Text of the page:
The Well-Beloved

I went by star and planet shine
Towards the dear one's home
At Kingsbere, there to make her mine
When the next sun upclomb.

I edged the ancient hill and wood
Beside the Ikling Way,
Nigh where the Pagan temple stood
In the world's earlier day.

And as I quick and quicker walked
On gravel and on green,
I sang to sky, and tree, or talked
Of her I called my queen.

— " O faultless is her dainty form,
And luminous her mind;
She is the God-created norm
Of perfect womankind!"

A shape whereon one star-blink gleamed
Slid softly by my side,
A woman's; and her motion seemed
The motion of my bride.

And yet methought she'd drawn erstwhile
Out from the ancient leaze,
Where once were pile and peristyle
For men's idolatries.

— " O maiden lithe and lone, what may
Thy name and lineage be
Who so resemblest by this ray
My darling? — Art thou she?"

The Shape: " Thy bride remains within
Her father's grange and grove."
— " Thou speakest rightly," I broke in,
" Thou art not she I love."

— " Nay: though thy bride remains inside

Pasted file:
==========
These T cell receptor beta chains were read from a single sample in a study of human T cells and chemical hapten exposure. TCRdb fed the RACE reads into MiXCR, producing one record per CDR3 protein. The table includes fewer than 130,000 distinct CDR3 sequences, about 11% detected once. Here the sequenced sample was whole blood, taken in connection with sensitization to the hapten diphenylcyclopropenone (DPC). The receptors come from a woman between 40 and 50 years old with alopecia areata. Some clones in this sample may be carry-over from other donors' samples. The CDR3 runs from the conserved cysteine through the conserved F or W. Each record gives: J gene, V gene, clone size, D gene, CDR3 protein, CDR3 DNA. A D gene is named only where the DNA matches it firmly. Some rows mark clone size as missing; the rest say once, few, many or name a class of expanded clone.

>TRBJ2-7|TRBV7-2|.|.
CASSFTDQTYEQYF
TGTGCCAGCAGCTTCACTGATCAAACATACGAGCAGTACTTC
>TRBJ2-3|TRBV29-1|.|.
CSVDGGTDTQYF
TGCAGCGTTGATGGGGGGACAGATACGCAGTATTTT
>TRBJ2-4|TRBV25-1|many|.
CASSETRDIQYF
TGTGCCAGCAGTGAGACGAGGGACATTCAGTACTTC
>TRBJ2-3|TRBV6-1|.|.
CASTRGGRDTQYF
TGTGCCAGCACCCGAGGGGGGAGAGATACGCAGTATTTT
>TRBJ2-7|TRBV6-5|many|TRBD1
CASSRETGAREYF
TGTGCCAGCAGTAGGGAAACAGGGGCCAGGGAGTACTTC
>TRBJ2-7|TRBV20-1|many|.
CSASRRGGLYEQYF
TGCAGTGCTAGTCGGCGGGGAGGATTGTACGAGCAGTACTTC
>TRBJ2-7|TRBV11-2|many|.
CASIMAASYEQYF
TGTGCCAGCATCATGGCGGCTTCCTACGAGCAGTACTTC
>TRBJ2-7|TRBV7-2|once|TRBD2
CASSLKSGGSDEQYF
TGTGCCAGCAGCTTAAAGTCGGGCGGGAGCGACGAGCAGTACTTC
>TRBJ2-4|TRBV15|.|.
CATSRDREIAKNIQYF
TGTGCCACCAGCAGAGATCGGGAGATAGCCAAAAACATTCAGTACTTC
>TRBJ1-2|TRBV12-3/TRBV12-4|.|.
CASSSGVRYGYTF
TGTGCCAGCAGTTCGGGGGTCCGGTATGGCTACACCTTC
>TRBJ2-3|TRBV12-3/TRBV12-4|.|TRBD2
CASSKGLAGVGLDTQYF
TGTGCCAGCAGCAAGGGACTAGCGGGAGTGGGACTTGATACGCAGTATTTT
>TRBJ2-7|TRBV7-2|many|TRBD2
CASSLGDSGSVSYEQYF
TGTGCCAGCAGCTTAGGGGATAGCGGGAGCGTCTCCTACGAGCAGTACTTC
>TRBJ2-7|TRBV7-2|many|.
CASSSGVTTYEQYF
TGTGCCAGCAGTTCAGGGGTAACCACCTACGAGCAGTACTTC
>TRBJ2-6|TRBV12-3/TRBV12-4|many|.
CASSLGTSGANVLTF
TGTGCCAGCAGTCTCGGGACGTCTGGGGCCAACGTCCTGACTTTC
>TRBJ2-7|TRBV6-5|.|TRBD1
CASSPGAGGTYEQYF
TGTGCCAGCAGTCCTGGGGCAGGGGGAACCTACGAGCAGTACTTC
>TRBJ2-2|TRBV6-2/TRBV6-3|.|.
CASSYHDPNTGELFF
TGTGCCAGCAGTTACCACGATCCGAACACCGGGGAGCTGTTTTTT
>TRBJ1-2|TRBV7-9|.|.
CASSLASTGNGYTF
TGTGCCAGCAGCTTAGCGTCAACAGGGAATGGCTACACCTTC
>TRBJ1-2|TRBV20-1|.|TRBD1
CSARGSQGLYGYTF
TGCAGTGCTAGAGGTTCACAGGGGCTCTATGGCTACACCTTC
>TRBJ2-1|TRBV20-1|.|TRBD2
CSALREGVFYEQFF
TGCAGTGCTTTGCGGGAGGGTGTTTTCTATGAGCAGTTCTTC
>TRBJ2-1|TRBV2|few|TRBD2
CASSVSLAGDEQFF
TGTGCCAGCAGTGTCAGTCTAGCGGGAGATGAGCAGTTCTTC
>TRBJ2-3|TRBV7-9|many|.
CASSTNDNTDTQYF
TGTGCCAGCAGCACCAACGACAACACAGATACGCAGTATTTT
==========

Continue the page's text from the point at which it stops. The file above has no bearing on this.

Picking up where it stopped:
Her father's walls," said she,
" The one most dear is with thee here,
For thou dost love but me."

Then I: " But she, my only choice,
Is now at Kingsbere Grove?"
Again her soft mysterious voice:
" I am thy only Love."

Thus still she vouched, and still I said,
" O sprite, that cannot be!" . . .
It was as if my bosom bled,
So much she troubled me.

The sprite resumed: " Thou hast transferred
To her dull form awhile
My beauty, fame, and deed, and word,
My gestures and my smile.

" O fatuous man, this truth infer,
Brides are not what they seem;
Thou lovest what thou dreamest her;
I am thy very dream!"

— " O then," I answered miserably,
Speaking as scarce I knew,
" My loved one, I must wed with thee
If what thou sayest be true!"

She, proudly, thinning in the gloom:
" Though, since troth-plight began,
I have ever stood as bride to groom,
I wed no mortal man!"

Thereat she vanished by the lane
Adjoining Kingsbere town,
Near where, men say, once stood the Fane
To Venus, on the Down.

— When I arrived and met my bride
Her look was pinched and thin,
As if her soul had shrunk and died,
And left a waste within.
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